Thomas' reliance on U.S. v. Perez-Reveles, 715 F.2d 1348 (9th Cir.1983) is misguided. In Perez-Reveles the Circuit Court reversed the district court because the lower court's rulings did not include explicit findings required by the Speedy Trial Act as to why the continuance was granted. The district court even failed to characterize the continuance as an "interest of justice continuance." The court labeled the case complex, yet gave no reason why it was. In the case sub judice the district court stated in a written order that the case was complex because it contained numerous defendants and thousands of financial documents. The court also explicitly mentioned it was granting an "ends of justice" continuance. Such an explanation, contained in a written order, sufficiently separates the case at bar from Perez-Reveles. A final case advanced by Thomas,
Thomas claims he did not have notice his codefendants were moving for a continuance and had no input into the motions. Yet Thomas was sent a court order of the granting of the continuance. Approximately one week later he appeared before the court and failed to assert any claim the continuance violated his speedy trial rights. Two weeks after that, he moved to dismiss his case by arguing the speedy trial act violation. Such conduct leaves Thomas' argument unpersuasive.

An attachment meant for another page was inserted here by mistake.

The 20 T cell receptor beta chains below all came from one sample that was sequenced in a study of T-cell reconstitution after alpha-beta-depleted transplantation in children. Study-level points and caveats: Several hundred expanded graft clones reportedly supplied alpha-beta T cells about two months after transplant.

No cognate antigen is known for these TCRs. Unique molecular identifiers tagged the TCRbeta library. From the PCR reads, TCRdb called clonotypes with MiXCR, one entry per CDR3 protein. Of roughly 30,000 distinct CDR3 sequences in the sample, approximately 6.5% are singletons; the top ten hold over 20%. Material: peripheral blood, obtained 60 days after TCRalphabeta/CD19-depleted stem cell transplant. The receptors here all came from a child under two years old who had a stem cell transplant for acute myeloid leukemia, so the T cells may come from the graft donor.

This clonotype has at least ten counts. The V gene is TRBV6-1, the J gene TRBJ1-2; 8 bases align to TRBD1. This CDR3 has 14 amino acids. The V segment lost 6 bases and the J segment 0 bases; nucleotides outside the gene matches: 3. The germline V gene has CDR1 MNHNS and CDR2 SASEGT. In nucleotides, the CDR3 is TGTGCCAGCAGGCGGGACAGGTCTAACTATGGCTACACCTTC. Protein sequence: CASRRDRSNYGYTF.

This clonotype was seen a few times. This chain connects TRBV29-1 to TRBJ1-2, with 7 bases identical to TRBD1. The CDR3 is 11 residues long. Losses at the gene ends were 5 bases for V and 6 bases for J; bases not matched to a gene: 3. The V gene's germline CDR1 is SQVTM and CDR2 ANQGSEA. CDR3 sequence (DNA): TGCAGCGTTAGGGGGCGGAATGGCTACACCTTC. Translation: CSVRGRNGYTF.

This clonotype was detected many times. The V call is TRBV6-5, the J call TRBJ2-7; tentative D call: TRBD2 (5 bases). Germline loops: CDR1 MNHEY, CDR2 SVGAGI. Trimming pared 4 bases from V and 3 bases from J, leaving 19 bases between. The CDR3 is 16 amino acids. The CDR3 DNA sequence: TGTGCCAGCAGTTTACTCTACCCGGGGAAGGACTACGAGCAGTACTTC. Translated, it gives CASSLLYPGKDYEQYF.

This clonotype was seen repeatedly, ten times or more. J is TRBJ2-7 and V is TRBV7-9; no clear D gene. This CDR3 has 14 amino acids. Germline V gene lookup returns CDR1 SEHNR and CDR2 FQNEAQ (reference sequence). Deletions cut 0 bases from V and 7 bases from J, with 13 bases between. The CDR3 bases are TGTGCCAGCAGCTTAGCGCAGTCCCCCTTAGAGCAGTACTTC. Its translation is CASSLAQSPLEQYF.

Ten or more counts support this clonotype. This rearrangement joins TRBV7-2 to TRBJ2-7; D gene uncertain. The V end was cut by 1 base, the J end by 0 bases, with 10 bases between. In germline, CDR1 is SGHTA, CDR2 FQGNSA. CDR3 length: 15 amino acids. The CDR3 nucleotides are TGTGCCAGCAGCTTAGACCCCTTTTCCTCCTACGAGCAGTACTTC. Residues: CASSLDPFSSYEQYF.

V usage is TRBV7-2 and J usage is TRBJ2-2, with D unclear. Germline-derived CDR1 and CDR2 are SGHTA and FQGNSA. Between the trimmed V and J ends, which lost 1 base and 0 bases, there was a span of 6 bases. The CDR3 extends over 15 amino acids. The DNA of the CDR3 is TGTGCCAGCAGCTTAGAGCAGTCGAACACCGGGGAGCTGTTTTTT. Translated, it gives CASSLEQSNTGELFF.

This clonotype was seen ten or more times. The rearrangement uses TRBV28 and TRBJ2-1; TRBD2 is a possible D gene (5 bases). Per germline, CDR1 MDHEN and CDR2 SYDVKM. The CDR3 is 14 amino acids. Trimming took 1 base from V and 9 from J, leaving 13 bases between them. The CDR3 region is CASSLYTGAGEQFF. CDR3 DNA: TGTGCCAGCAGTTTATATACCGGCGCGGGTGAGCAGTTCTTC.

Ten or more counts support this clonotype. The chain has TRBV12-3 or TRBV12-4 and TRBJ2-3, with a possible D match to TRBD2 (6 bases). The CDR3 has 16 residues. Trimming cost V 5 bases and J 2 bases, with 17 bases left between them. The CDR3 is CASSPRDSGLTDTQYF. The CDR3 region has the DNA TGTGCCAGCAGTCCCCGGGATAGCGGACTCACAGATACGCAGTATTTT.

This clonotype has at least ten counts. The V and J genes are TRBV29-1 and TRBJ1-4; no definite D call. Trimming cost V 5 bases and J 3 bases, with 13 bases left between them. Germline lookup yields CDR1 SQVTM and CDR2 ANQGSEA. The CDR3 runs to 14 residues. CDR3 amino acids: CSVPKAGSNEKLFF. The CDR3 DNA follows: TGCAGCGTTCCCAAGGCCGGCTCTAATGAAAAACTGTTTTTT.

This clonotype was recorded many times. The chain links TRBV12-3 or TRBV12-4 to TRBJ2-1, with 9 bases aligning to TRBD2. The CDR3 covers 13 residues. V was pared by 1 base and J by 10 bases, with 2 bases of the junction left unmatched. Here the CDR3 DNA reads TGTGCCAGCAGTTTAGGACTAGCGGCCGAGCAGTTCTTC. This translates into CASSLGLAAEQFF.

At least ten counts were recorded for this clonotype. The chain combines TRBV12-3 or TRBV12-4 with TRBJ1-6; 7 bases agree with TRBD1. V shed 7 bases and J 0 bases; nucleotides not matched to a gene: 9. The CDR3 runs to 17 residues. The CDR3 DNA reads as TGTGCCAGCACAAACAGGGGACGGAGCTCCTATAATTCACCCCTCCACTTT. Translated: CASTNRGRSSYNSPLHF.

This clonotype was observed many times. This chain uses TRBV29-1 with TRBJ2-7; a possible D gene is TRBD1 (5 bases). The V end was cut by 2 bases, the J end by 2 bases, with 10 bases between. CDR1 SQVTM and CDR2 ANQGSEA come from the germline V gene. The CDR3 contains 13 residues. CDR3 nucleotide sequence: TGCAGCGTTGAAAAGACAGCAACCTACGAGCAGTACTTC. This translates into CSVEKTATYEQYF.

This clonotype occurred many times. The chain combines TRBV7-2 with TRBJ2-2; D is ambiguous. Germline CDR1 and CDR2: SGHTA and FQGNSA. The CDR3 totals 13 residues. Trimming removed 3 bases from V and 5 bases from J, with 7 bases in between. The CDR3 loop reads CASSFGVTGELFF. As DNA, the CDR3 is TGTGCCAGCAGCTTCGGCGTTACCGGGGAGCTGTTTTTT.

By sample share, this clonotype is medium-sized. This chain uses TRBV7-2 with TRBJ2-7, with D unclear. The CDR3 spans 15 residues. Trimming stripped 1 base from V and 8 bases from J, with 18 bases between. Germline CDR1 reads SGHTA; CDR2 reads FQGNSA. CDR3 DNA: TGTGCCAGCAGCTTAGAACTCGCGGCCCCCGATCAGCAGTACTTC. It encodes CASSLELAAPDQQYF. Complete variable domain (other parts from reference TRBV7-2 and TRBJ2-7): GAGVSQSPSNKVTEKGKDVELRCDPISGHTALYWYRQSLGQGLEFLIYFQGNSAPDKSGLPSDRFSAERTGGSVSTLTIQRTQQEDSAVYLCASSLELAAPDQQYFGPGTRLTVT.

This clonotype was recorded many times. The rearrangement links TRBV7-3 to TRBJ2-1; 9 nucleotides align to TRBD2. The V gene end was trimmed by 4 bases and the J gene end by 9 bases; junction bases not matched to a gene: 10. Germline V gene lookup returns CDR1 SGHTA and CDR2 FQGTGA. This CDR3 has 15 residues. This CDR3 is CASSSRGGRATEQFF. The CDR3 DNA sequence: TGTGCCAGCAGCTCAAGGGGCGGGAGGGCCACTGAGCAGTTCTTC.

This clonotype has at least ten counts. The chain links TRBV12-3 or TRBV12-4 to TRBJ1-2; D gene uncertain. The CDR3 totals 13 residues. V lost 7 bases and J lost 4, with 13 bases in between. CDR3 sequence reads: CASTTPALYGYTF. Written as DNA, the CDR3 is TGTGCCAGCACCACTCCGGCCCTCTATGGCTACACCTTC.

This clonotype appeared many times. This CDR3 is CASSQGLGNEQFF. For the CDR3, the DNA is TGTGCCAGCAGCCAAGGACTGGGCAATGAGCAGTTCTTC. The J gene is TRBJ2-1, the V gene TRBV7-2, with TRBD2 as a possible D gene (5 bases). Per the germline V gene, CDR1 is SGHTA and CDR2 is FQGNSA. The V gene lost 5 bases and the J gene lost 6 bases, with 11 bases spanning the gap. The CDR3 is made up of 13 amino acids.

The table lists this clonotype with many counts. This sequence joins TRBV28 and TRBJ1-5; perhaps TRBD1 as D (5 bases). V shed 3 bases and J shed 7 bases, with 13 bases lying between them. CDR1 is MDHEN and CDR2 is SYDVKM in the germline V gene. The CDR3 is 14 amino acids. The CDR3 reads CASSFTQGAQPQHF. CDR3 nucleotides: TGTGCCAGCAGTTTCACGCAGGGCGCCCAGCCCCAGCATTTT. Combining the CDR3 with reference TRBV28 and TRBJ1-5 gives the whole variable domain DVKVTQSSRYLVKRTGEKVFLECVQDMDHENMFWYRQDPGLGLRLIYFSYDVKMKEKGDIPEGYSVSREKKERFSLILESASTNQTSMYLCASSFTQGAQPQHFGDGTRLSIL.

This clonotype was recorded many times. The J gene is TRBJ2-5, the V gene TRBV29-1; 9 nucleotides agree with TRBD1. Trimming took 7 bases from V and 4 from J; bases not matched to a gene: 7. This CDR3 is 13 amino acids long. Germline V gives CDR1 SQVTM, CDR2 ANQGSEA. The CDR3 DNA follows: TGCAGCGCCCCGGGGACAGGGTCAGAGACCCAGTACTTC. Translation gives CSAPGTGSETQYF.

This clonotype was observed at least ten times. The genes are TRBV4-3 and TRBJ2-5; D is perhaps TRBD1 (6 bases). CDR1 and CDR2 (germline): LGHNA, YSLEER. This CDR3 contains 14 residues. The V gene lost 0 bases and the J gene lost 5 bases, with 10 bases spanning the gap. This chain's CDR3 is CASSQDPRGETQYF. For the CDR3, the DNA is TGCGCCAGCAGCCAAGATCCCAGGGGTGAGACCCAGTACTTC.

Defendant Thomas' final argument is that there was insufficient evidence for the jury to convict him of the crime of conspiracy beyond a reasonable doubt. We find no compelling reason to reverse the findings of the jury here. In U.S. v. Wiehoff, supra, we noted:
We do not find the evidence in this case so unconvincing. The facts of this case reveal there were numerous large transfers of money through the Farmers State Bank in Lewistown, Illinois. Thomas was the President of the bank. He had continuous dealings with defendant Troutman and provided Troutman with large unsecured loans. He also approved transfers of money to Troutman at key times, and often to the Troutman-controlled Sherwood Forrest account.
In U.S. v. Alexander, 743 F.2d 472 at 475 (7th Cir.1984), we stated:
We believe a rational trier of fact could have found beyond a reasonable doubt that defendant Thomas was involved in the conspiracy. We find no reason to reverse the jury's verdict. We AFFIRM the Thomas conviction.
Defendant Troutman raises a multitude of alleged errors, all of which he claims constitute grounds for reversal. The first series of arguments advanced consist of allegations of prosecutorial misconduct. Troutman's first argument has already been rejected — the use of codefendant Freel's testimony. In his second argument Troutman claims the government created reversible error by misleading and confusing the jury when arguing in its closing the correct standard for reasonable doubt. The argument is without merit. It must be remembered pursuant to Seventh Circuit law the trial court did not offer a definition of reasonable doubt. "We have repeatedly admonished district courts not to define `reasonable doubt' ... because often the definition engenders more confusion than does the term itself." U.S. v. Martin-Trigona, 684 F.2d 485, 493 (7th Cir.1982); see also, U.S. v. Allen, 596 F.2d 227, 230 (7th Cir.1979). Therefore, in the case sub judice what happened was counsel for both the government and codefendant Stoller advanced their own analyses of the reasonable doubt standard. Yet importantly defense counsel actually opened the discussion